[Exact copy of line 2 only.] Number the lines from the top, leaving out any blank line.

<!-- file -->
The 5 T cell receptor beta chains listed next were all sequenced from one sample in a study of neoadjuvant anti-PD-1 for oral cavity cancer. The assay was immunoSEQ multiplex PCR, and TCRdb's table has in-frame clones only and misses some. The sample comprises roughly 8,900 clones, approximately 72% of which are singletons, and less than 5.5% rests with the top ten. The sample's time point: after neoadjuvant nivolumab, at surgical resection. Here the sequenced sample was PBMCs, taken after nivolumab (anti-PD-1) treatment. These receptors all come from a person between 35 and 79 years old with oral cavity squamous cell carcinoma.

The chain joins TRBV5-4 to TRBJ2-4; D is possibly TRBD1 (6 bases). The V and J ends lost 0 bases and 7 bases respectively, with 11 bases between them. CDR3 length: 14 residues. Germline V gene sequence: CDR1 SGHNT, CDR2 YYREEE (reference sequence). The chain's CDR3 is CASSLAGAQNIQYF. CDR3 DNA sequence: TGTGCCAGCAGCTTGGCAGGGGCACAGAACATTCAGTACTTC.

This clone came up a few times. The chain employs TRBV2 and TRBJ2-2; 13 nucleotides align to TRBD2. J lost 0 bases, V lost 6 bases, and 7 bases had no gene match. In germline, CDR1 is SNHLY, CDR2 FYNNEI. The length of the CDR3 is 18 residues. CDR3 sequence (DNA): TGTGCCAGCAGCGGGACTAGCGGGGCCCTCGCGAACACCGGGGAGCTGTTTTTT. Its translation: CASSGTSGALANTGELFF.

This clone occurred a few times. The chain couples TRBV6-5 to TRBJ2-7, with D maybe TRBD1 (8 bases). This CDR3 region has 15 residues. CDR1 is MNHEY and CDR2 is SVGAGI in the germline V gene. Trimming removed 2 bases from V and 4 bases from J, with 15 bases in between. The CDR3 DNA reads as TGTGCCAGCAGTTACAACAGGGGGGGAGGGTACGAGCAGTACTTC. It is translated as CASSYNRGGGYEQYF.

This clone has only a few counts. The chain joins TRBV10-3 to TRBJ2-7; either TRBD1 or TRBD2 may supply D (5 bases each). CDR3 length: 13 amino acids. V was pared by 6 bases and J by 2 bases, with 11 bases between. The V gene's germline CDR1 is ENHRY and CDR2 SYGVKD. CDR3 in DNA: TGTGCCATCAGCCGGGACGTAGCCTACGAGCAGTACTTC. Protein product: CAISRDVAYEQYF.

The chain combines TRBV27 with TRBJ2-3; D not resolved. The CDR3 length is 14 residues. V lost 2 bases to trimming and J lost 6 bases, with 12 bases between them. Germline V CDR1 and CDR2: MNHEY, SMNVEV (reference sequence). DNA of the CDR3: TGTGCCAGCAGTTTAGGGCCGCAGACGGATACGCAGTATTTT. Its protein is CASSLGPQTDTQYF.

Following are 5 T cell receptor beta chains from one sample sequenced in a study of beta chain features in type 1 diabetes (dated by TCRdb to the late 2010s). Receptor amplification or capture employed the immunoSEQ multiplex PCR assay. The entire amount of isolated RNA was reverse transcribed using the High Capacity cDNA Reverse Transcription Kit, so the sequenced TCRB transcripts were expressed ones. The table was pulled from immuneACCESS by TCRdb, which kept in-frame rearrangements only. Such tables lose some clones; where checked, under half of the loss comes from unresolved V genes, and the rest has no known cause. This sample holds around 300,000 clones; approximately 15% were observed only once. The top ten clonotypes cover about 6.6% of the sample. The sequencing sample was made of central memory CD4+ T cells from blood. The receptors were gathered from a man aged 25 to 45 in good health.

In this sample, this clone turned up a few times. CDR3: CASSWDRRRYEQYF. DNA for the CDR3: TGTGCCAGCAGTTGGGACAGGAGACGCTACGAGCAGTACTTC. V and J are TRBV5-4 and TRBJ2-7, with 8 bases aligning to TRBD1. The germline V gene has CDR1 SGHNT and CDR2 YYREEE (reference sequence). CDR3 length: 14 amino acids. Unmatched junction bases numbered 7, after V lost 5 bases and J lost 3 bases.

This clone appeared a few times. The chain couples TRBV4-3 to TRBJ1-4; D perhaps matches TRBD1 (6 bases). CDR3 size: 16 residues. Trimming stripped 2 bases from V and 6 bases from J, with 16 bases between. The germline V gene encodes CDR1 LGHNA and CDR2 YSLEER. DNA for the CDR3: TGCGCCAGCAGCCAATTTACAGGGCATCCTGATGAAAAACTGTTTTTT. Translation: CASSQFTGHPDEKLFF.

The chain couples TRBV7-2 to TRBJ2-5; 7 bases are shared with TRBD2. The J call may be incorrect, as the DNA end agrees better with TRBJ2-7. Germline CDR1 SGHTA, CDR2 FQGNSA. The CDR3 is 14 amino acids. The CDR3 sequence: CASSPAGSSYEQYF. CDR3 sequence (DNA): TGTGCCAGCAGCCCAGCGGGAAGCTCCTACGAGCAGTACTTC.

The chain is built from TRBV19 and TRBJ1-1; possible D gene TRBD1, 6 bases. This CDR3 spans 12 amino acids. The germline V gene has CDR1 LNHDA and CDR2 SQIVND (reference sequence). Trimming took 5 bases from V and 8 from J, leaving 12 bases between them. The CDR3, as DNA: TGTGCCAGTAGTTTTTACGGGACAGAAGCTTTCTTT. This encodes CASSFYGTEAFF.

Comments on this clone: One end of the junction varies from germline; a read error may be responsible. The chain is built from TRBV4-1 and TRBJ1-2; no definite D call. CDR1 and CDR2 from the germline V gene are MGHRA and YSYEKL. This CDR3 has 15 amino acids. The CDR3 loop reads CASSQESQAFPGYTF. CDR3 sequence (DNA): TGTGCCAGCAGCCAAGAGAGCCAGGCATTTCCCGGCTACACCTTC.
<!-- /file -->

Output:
The chain joins TRBV5-4 to TRBJ2-4; D is possibly TRBD1 (6 bases). The V and J ends lost 0 bases and 7 bases respectively, with 11 bases between them. CDR3 length: 14 residues. Germline V gene sequence: CDR1 SGHNT, CDR2 YYREEE (reference sequence). The chain's CDR3 is CASSLAGAQNIQYF. CDR3 DNA sequence: TGTGCCAGCAGCTTGGCAGGGGCACAGAACATTCAGTACTTC.